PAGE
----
Chair Yellen will rule on this debate between fundamentals & technicals on Wednesday, October 29.  

3. U.S. Equities

We think simplistically that what Chair Yellen says will determine both the if & how of the year-end stock rally. Others, like David Kotak of Cumberland Advisors, come to that decision with deliberation and analysis. He thinks that “interest rates at the short end of the yield curve will remain very low well into 2015 and then rise slowly.” So he wrote on Friday:

  • “… we are all-in. We think we will see new highs and above 2,000 in the S&P 500 Index before the end of this year. We think a market-priced at 16 times earnings is cheap in a climate of near 2% 10-year riskless US Treasury yields. $125 S&P 500 index earnings for 2014 multiplied by a 16 P/E equals a 2000 price of the index.  Forward earnings (next year’s estimates) are expected to rise 6% to 8%, so the forward-looking P/E is lower. Thus, an equity risk premium (ERP) calculation suggests that this stock market can go higher. Right now, the ERP suggests owning US stocks. They are cheap, relatively speaking, and are headed higher unless the market believes that interest rates are going to make a meaningful upward move.  If you think interest rates are going to spike higher, stop reading here and sell your stocks.”

David Rosenberg of Gluskin Sheff wrote this week:

  • US recession risks are barely above zero … spells a sustained bull market, notwithstanding the brief intermittent corrective activity along the way; components of the conference board’s leading economic index suggest that we are at least two years away from the next recession; Bear markets are caused by tight money, recession, or both these conditions do not apply, nor will they until 2016 at the earliest; There was more damage than met the eye during this latest corrective phase but a lot of the excess has come out.”

John Burbank of Passport Capital was more cautious in his comments to CNBC’s David Faber:

  • longer term I think, the S&P & the Dollar are what you want to own; whenever risk avoidance ends, you are gonna want to own growth; we are fully invested & fully hedged … very possible for market to top in this rally & move lower

Scott Minerd of Guggenheim is also cautiously optimistic:

  • With the anticipated seasonal pattern of higher volatility in September and October now largely fulfilled, we anticipate more positive seasonal factors over the next two months. Over the last 68 years, the S&P 500 has averaged monthly gains of 0.9 percent in October, followed by even stronger increases of 1.2 percent in November and 1.8 percent in December.
  • The current dark cloud that hangs over Europe is a serious threat and something that investors should closely monitor. If the anticipated seasonal strength—which is typically driven by an influx of cash into pension funds that their managers are keen to put to work—is not forthcoming, investors should seriously question how much further the current bull market can run. As of now, we remain cautiously optimistic as we await some crucial economic data.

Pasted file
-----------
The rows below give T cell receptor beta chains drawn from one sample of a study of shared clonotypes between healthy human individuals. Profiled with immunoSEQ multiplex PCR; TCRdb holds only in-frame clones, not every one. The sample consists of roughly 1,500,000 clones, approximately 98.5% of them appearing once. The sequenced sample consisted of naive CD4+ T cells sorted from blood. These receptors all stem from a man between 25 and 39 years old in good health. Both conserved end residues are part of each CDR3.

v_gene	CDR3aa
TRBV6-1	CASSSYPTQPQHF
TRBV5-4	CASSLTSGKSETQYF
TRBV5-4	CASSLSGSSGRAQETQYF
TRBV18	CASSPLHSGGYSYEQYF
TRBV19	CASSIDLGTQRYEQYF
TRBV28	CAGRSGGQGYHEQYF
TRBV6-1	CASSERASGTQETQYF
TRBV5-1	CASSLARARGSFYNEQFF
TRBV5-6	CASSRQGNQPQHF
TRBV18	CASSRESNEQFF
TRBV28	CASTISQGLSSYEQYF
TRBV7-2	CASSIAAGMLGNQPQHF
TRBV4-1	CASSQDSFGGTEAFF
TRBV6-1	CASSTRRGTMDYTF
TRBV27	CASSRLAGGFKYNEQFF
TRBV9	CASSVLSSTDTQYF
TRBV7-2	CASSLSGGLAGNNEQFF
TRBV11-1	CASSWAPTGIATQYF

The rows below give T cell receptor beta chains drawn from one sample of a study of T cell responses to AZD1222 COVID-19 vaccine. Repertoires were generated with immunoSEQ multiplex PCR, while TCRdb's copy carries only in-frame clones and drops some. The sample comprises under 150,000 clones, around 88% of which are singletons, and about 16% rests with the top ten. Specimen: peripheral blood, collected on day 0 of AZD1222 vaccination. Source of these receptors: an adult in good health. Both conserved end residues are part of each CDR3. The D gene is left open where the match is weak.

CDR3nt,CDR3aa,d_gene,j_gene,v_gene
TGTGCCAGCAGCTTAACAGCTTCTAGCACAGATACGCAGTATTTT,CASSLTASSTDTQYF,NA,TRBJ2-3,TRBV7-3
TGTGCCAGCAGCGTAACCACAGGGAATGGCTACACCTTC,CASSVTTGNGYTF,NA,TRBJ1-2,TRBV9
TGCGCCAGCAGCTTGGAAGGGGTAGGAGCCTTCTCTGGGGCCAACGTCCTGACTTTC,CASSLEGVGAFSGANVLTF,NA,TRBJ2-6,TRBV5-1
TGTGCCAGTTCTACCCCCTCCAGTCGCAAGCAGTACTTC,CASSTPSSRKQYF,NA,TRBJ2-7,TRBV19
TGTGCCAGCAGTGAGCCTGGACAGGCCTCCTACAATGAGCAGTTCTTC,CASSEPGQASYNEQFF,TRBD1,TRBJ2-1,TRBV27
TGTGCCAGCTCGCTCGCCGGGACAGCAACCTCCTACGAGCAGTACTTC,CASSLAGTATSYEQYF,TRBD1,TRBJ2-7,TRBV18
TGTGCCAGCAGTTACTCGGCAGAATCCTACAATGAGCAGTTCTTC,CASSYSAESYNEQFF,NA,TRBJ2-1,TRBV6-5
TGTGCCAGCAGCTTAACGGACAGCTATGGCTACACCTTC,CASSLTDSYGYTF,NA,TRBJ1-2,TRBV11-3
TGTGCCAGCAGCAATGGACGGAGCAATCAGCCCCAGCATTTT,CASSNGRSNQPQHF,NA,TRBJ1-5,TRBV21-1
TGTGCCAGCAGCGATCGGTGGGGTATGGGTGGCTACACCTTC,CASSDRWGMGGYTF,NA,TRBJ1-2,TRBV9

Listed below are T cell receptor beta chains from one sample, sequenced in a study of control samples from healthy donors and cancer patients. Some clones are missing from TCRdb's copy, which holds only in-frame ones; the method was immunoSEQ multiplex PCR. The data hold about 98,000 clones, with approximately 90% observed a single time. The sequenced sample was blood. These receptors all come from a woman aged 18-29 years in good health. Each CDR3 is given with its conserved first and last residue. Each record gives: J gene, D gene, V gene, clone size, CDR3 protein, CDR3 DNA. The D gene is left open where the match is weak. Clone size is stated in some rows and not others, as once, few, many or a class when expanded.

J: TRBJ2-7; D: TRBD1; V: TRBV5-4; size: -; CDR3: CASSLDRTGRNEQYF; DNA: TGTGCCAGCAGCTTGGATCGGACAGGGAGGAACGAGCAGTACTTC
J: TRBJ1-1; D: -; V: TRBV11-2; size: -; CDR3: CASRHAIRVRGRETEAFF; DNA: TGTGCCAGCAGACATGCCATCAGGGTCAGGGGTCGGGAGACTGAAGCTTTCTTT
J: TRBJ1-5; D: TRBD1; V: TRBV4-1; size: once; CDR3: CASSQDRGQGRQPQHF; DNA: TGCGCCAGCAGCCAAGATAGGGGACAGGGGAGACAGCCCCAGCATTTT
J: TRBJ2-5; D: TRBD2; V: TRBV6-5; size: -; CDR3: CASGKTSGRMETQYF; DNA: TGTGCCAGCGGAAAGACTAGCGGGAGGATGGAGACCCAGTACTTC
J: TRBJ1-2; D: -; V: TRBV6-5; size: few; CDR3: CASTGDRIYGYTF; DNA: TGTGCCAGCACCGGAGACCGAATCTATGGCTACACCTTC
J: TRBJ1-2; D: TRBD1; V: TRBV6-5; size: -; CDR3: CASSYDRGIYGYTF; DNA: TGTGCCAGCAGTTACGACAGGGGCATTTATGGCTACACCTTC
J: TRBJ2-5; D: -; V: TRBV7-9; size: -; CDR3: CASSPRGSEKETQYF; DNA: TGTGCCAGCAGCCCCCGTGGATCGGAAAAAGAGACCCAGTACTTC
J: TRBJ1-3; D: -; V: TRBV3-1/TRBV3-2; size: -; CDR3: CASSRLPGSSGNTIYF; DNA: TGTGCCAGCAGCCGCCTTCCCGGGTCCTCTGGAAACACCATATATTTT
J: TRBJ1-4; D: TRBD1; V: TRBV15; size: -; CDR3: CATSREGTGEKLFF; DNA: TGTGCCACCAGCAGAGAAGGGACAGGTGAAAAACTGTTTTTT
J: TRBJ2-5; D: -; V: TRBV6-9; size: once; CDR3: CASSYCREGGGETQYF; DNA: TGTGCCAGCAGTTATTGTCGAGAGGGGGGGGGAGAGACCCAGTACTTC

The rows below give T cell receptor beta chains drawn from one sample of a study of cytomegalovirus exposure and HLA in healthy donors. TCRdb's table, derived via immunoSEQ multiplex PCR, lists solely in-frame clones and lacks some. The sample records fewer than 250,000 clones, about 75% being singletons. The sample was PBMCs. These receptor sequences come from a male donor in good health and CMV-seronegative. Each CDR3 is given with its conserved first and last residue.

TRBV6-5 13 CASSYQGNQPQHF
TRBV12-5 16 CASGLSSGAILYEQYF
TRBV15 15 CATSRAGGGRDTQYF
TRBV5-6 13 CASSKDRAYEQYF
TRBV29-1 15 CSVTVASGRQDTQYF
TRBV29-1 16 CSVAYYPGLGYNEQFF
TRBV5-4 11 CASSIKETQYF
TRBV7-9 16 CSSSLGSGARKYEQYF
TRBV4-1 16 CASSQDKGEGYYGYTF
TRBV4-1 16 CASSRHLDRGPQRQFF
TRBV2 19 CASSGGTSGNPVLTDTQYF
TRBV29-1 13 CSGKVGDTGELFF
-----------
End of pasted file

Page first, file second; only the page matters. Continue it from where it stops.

Ryan Detrick argues for a strong year-end rally in his article Three Charts That Scare The Bears:

  • “active managers just panicked.  Looking at the National Association of Active Managers (NAAIM) Exposure Index it shows active managers just threw in the towel.  I discussed this survey in this article over at See It Market, but I like this survey as it looks at the overall equity exposure of active managers.  So this isn’t just some average Joe’s opinion.  The recent reading of 9.97 was the lowest level of equity participation since September 2011.  In fact, levels this low have been nice buying opportunities recently.”

   

Detrick ties this together via:

  • October is also known for making some major lows the second half of the month.  This of course sets up the historically strong end of year rally. … don’t forget the single most bullish factor stocks have going for them is the fourth quarter of the second year of the Presidential Cycle (so this quarter) is the strongest quarter every four years.”

Bearish technicians have been proven wrong this week. Carter Worth who recommended selling at the end of last week thereby missing the best week of the year. But he remained steadfast on this Friday on CNBC Options Action:

  • “I wish we had gone down more to 1700, to really reset valuations, … We bounced so quickly we haven’t allowed the market to engage in true price discovery. All that’s happened is, we’ve returned to a difficult level. I suspect more selling is to come.”

Also wrong was Jonathan Krinsky of MKM Partners who, according to the Wall Street Journal, wrote on Monday:

  • “We came into last week looking for a tradable rally, … While that low may very well stand, in our view the game has changed sufficiently enough that the v-shaped rebound we have become accustomed to over the last two years is unlikely to occur this time around.”

These are veteran smart technicians but, as we have said before, when markets smell more QE, charts get run over. But what about traders who see a potential 2007 like pattern like @NorthmanTrader whom we featured last week? On Monday, he tweeted with foresight:

  • Monday afternoon – Northy ‏@NorthmanTrader – This is what it looks now 
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The S&P closed on Friday at 1965 just shy of his 1970 prediction. His thesis was that the S&P will get a new high as it did in 2007. He seems to still maintain that based on what he wrote on Wednesday in his Ursus Interruptus post:
  • I’m firmly in the camp that eventually we will see a deeper correction, but for now the market may just be following the 2007 script and produce higher prices still. Sellers need a breakdown that sticks and so far the only evidence we have are symptoms of Ursus Interruptus. I wait for evidence for more.”